Nova Scotia lawyers drop court battle against Christian law school
HALIFAX, Nova Scotia, August 16, 2016 (LifeSiteNews) — A Nova Scotia legal association halted its efforts to bar in advance any graduates of the law school proposed by British Columbia’s Christian and private Trinity Western University just three weeks after its ban was overruled by the province’s appeals court.
Trinity Western spokesperson Amy Robertson told LifeSiteNews, “We’re pleased that the Nova Scotia Barristers’ Society is going to honour the court’s decision.”
Referring to the Nova Scotia lower court ruling in TWU’s favour, she added, “As Justice [Jamie] Campbell affirmed, the freedom to believe in God — or not — and practice accordingly, is a vital right not just for faith communities but all Canadians. This is an important step in maintaining that freedom.”
Trinity Western’s prospective law grads were approved by five provincial law societies and the national federation of law societies but disapproved in advance in British Columbia, Ontario, and Nova Scotia.
The three dissenters found nothing wrong with the academic standards for the prospective school. Their objection was that TWU required all students and faculty to agree to a community covenant that committed them to live according to Christian moral teachings, including a prohibition on sexual relations outside of heterosexual marriage, which the law groups deemed discriminatory to homosexuals.
The Nova Scotia Barristers’ Society released a statement on Monday acknowledging that it would not challenge the decision by the appeals court, which affirmed the Nova Scotia lower court finding that it was beyond the society’s powers to try to regulate a British Columbia law school and a violation of the religious rights of both TWU students and the school itself.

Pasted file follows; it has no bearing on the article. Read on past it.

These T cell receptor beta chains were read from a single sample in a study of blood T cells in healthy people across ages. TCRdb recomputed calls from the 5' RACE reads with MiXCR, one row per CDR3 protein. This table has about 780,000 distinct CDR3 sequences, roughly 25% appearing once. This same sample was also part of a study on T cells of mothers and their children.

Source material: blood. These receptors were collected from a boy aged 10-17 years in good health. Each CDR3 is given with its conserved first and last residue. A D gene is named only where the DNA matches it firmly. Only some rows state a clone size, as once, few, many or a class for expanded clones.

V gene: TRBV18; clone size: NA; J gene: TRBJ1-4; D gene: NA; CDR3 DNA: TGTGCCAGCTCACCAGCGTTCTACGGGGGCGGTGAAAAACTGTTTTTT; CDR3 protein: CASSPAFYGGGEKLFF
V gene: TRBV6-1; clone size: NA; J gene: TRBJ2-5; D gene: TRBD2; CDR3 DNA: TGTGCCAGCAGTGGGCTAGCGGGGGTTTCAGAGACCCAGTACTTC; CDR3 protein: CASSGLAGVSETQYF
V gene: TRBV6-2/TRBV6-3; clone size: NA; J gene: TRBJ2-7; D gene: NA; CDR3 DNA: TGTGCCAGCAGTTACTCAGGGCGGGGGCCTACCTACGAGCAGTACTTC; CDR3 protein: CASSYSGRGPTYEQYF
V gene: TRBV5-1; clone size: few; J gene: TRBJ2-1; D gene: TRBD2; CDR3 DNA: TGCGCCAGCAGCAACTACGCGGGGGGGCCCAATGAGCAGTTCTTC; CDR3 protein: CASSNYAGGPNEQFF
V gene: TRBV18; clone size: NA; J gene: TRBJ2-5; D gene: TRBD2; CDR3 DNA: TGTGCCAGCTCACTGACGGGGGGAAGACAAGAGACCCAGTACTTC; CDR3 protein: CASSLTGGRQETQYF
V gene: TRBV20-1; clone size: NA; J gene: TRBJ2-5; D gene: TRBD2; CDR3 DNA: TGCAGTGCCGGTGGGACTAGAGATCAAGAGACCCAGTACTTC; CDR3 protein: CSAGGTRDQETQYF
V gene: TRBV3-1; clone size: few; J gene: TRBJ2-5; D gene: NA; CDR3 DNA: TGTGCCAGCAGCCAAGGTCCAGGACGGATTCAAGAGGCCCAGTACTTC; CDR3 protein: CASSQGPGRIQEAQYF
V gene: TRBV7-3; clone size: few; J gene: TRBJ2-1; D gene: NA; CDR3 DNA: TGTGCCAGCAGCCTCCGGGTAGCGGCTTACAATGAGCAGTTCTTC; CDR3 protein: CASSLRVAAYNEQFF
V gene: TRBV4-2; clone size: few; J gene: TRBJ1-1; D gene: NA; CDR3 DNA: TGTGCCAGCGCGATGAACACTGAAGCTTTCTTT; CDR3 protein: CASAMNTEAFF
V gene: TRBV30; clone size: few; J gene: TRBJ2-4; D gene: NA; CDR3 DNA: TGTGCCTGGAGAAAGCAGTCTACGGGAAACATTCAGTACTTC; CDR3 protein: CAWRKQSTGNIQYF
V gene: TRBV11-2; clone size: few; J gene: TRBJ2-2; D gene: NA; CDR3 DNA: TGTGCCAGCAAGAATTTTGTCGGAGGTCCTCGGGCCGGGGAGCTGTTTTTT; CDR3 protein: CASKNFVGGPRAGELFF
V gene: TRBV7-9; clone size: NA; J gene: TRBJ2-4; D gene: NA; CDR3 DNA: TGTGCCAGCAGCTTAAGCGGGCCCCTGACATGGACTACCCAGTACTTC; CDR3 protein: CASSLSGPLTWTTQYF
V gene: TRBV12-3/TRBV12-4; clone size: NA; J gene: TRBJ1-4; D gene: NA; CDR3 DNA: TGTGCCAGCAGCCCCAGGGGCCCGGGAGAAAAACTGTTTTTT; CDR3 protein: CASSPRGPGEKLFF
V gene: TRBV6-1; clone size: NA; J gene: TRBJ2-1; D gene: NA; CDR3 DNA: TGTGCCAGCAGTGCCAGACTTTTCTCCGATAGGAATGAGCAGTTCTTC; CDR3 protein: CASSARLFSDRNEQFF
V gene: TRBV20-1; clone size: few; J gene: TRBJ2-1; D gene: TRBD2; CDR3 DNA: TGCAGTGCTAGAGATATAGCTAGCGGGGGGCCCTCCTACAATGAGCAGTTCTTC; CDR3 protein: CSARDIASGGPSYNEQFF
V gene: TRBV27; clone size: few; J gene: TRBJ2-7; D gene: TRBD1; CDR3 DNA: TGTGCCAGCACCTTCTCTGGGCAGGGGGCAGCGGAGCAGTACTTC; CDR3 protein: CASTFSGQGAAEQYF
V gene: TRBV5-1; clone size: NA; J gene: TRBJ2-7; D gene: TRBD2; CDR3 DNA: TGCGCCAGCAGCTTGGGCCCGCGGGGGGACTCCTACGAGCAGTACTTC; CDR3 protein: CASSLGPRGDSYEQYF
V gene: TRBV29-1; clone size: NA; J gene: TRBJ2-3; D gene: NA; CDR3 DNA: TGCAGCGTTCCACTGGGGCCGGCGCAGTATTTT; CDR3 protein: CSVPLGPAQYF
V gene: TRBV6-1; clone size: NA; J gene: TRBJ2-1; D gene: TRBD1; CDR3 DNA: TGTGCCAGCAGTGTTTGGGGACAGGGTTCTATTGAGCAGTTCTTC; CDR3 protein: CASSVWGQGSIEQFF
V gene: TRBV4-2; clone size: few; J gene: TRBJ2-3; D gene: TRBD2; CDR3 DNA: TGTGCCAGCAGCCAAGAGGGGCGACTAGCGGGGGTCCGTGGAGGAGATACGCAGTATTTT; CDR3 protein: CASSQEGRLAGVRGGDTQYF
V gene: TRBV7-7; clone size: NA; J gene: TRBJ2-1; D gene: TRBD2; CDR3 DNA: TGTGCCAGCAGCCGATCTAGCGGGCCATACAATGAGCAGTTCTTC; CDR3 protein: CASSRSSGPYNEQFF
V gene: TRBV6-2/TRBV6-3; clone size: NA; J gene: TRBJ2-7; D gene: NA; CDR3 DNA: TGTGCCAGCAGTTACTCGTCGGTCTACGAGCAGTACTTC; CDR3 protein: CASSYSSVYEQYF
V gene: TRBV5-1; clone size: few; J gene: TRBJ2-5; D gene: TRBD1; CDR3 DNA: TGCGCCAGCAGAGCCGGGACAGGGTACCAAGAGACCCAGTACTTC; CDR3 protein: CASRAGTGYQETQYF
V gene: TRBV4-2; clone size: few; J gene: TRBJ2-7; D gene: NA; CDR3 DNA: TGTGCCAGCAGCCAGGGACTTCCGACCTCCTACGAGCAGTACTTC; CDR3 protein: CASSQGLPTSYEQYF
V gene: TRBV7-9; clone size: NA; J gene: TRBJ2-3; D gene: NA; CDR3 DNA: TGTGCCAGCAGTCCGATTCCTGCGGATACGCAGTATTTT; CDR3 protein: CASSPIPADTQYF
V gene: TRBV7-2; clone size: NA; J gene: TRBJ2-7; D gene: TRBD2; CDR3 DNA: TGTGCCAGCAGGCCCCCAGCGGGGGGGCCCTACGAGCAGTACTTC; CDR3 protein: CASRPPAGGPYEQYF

The Nova Scotia law society said, “With the benefit of advice from legal counsel, the executive committee of council accepted the executive director’s recommendation to take the matter no further.” Because the internal bylaw justifying the ban was found to be “ultra vires,” or beyond its jurisdiction, the statement continued, the society’s ruling council will now consider amending “that regulation to comply with the Court’s decision.”
In Ontario, the outcome so far has favoured the the provincial law society, which has successfully defended its ban in the lower court and at the appeals level. In British Columbia, a lower court has overturned the law society’s ban and the result of the appeal trial is pending. Whoever loses, the society or TWU, is expected to appeal to the Supreme Court of Canada, as TWU has indicated it will do with the Ontario decision.
The three law societies objecting to TWU’s community covenant presented no evidence of discriminatory behaviour by graduates or by staff, faculty, or students on campus, beyond the community covenant itself.
Virtually all of Canada’s older universities began with strong affiliations to a Christian denomination, but few maintain more than cursory ties today. Founded by members of the Evangelical Free Church, the 59-year-old TWU has 3,600 students and 26,000 alumni in 80 countries.
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